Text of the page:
In this column, Daphne Koller asks Mike Krieger, Instagram co-founder and director of engineering, to share his thoughts on the importance of human-centered design. Guest lectures from Krieger appear in UC San Diego's Interaction Design Specialization on Coursera.

When Kevin Systrom and I were working on the first version of Instagram in 2010, we made a crucial mistake. We were working on a product called Burbn, and it had all the elements designers look for--nice layout, good visual design--but it was far too complicated. When we had people sit down to test it, they just couldn't grok why it would be useful to their lives.

So we went back to the drawing board and did two important things. First, we drastically simplified. And second, we pushed ourselves to pinpoint the real-world needs we were addressing. Once we had that clarity, we trashed any projects or ideas that didn't specifically meet those needs. With a sharper focus, we were able to build what ultimately became Instagram in under three months.

Now that I have some perspective, I realize that what made the product so successful is the feeling people get when they create something using the app. That moment of creativity, followed by positive feedback. It enables a social interaction that shows people at their best, and, put simply, makes you feel good. But we wouldn't have gotten there if we'd just kept on designing for ourselves. Without prioritizing human-centered design, it's impossible to build a product that wins people's hearts.

Here are four things to remember for any student of product design:

1. Strive for Simplicity.

When I was a student and rushing to finish a project, my gut instinct was usually to keep adding all kinds of features. It's a way of papering over the fact that you haven't quite nailed your concept yet. All those extra features? They're just distractions that will muddy up the product experience for your users. Focus on doing the right things instead of a bunch of things.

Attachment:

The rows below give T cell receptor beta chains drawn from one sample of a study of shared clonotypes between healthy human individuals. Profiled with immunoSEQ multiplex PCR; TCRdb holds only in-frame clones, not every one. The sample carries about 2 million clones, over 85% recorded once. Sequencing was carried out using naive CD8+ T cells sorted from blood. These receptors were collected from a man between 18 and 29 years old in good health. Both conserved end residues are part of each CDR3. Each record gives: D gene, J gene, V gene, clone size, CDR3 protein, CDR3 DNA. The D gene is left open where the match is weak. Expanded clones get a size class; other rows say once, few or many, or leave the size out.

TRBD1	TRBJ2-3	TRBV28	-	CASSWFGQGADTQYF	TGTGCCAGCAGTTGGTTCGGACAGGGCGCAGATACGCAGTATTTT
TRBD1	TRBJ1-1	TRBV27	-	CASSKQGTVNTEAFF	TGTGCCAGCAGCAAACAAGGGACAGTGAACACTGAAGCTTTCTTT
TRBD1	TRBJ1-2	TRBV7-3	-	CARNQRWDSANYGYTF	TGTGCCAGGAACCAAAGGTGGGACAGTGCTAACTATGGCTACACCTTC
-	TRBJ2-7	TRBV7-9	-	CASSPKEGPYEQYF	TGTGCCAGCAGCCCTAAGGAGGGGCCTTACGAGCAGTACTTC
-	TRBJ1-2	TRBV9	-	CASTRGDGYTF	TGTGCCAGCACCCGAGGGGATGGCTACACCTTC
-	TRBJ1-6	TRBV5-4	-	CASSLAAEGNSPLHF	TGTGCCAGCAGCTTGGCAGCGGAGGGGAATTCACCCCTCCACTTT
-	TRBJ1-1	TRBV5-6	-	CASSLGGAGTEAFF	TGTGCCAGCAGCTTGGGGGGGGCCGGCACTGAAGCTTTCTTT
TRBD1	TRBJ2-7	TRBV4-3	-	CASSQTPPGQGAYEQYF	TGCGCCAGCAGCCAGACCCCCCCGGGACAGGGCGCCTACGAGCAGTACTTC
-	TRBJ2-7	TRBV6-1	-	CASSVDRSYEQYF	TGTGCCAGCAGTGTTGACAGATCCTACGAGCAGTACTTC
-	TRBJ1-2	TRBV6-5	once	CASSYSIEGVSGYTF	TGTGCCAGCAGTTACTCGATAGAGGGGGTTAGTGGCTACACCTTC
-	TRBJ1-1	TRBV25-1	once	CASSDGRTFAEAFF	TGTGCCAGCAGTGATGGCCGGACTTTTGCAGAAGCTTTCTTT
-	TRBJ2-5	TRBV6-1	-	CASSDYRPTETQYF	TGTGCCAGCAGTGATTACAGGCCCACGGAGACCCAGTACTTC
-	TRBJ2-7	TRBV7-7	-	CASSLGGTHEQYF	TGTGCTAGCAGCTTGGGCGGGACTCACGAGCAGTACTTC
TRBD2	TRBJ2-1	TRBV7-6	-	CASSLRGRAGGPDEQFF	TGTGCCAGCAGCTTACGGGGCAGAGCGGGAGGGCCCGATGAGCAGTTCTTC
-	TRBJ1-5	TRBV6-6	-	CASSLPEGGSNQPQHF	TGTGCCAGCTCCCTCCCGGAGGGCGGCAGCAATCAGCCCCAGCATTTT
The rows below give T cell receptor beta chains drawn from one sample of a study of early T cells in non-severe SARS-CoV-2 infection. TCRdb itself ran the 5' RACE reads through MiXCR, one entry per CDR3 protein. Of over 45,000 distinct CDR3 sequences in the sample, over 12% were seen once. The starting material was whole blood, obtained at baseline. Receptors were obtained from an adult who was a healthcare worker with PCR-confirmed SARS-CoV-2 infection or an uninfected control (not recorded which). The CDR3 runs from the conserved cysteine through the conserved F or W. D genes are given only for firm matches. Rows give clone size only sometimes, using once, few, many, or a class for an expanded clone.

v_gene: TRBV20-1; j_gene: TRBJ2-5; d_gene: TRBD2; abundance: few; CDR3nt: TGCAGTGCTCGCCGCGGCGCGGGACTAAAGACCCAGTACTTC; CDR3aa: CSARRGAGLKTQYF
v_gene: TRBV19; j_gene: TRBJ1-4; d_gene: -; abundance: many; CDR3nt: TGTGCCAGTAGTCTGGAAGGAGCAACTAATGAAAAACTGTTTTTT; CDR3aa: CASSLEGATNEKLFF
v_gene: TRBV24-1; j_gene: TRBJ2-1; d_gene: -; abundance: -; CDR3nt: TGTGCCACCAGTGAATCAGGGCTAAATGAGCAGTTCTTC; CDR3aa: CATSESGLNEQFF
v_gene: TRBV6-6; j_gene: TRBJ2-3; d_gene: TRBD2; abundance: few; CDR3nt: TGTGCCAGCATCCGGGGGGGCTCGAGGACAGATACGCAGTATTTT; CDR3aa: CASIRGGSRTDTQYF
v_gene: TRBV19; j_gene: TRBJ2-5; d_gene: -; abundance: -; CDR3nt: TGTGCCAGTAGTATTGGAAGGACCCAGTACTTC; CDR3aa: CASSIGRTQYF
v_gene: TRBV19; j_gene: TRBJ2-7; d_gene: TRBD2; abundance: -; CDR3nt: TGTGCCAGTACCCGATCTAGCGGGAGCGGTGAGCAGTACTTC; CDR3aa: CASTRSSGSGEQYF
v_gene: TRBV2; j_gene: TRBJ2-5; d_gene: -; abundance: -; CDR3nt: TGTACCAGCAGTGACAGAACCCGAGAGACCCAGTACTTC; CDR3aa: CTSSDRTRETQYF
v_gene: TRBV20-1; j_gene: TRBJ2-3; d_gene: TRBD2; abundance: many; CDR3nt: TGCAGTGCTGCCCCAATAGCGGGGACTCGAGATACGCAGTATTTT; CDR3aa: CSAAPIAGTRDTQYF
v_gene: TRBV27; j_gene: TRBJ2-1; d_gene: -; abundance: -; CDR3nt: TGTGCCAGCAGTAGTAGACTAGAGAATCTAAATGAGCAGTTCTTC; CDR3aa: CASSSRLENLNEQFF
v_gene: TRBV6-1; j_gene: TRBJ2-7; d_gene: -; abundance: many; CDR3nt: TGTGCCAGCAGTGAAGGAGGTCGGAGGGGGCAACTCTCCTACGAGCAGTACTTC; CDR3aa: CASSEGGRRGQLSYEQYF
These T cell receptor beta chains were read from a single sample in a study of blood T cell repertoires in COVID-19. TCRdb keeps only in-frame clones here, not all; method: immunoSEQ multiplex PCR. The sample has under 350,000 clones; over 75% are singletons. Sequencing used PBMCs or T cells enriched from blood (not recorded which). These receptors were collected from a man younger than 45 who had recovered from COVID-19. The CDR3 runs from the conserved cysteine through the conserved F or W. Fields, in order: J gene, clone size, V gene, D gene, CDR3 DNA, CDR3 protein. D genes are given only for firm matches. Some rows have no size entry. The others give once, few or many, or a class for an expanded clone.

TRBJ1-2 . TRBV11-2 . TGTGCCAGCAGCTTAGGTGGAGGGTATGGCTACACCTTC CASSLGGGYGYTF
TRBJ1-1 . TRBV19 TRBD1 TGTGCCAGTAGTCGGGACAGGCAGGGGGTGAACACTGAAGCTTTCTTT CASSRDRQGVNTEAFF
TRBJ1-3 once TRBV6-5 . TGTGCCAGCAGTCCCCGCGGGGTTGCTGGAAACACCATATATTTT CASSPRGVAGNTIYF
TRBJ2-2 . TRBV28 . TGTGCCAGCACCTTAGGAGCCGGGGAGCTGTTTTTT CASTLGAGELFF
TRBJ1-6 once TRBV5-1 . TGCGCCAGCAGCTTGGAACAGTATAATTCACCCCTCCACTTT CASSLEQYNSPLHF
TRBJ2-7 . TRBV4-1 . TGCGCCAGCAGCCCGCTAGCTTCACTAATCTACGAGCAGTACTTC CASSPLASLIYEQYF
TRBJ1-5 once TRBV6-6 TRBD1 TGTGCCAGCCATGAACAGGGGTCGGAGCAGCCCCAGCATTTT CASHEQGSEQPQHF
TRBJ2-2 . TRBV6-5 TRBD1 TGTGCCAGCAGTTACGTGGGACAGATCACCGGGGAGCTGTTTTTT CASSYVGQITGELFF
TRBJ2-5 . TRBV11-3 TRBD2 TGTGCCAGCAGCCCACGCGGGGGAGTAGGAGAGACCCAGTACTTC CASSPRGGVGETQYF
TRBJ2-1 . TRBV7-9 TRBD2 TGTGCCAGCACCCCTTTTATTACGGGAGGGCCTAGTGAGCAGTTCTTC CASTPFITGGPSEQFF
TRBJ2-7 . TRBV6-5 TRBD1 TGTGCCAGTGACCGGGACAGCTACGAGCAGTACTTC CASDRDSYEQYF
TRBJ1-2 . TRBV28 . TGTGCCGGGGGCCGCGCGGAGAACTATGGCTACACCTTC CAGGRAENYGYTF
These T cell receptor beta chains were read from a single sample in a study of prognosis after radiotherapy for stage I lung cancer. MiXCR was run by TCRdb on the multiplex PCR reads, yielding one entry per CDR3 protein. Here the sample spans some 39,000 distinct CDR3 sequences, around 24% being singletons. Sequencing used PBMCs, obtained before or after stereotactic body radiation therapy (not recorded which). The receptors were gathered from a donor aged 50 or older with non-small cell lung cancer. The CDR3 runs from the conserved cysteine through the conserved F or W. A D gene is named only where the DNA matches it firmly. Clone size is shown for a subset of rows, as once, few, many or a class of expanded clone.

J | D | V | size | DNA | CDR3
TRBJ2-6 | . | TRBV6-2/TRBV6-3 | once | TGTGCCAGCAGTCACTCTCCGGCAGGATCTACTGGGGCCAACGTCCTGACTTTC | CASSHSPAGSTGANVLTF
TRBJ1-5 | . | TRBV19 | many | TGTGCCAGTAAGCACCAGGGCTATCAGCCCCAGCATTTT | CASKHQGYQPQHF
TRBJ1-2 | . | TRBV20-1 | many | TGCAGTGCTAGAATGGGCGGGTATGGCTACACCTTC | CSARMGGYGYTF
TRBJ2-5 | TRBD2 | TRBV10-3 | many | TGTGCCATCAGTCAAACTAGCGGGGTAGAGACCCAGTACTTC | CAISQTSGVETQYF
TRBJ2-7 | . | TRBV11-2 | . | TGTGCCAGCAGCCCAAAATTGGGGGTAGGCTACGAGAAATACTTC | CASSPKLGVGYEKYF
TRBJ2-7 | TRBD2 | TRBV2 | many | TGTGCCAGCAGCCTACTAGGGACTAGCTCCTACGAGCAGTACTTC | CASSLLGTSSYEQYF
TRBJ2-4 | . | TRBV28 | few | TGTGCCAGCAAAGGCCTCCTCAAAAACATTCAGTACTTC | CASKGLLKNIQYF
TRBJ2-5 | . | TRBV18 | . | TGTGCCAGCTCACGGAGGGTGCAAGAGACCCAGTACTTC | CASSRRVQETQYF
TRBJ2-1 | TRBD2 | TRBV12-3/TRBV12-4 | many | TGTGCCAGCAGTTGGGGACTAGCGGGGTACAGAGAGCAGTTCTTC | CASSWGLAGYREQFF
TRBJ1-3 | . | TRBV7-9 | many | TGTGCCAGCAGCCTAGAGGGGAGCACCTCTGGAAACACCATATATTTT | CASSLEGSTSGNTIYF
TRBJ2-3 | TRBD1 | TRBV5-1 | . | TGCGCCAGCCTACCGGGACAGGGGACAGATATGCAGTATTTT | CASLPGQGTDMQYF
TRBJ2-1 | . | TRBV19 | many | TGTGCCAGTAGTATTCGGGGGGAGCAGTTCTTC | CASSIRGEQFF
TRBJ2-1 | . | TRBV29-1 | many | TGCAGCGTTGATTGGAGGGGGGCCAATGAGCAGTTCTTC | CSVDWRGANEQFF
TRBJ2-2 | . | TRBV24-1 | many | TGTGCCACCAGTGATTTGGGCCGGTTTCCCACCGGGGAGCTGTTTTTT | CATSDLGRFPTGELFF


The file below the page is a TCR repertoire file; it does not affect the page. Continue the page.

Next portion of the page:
2. Sketch Before You Build.

Kevin and I spent hundreds of hours in coffee shops brainstorming ideas and sketching them out, all before we ever wrote a single line of code. You can't start a product simply by building it. You have to know why you're building it, and you might go down the wrong rabbit hole, waste time, and confuse things. Spending long afternoons with a sketchbook or talking through your ideas with other people can save a year in software development later on.

3. Get Out of Your Head. And Building. And Country.

A few years ago, we decided to build a new filter selector for Instagram. All of the designers in the room liked it, so we rolled out the update. Bad idea. The backlash was swift. The new selector made it far more difficult to compare two different filters quickly. If we had taken the time to actually talk to the people who were using Instagram regularly, we would have known that right away. Empathy is key in the design process, especially when you start expanding outside of your comfort zone to new languages, cultures, and age groups. If you try to assume what those people want, you're likely to get it wrong.

4. Be Insatiable About Quantitative Research.

As Instagram got bigger, we got even more rigorous about the human-centered design process. Take our Layout product, for example. We knew that plenty of Instagram users were using third-party collage apps, so we looked at those photos and found trends. We learned that collages were usually made up of photos of people's faces (not landscapes). And when we got people into the lab, we learned that all the other collage apps had one important element backwards. People wanted to pick photos of their friends first, then see what layouts worked--not the other way around. We knew we were onto something when users' eyes lit up when they saw how intuitively our product worked. If you have data, put it to use--and always remember to test it out with real people.

Once you begin thinking in a human-centered way, you'll find that it affects everything you do. When I got married, for example, I obsessed over how my guests were going to experience everything. It's a wholly different approach to solving problems and can be a bit addictive.

But I can't think of a more essential skill for anyone in the business of creating technology for human beings.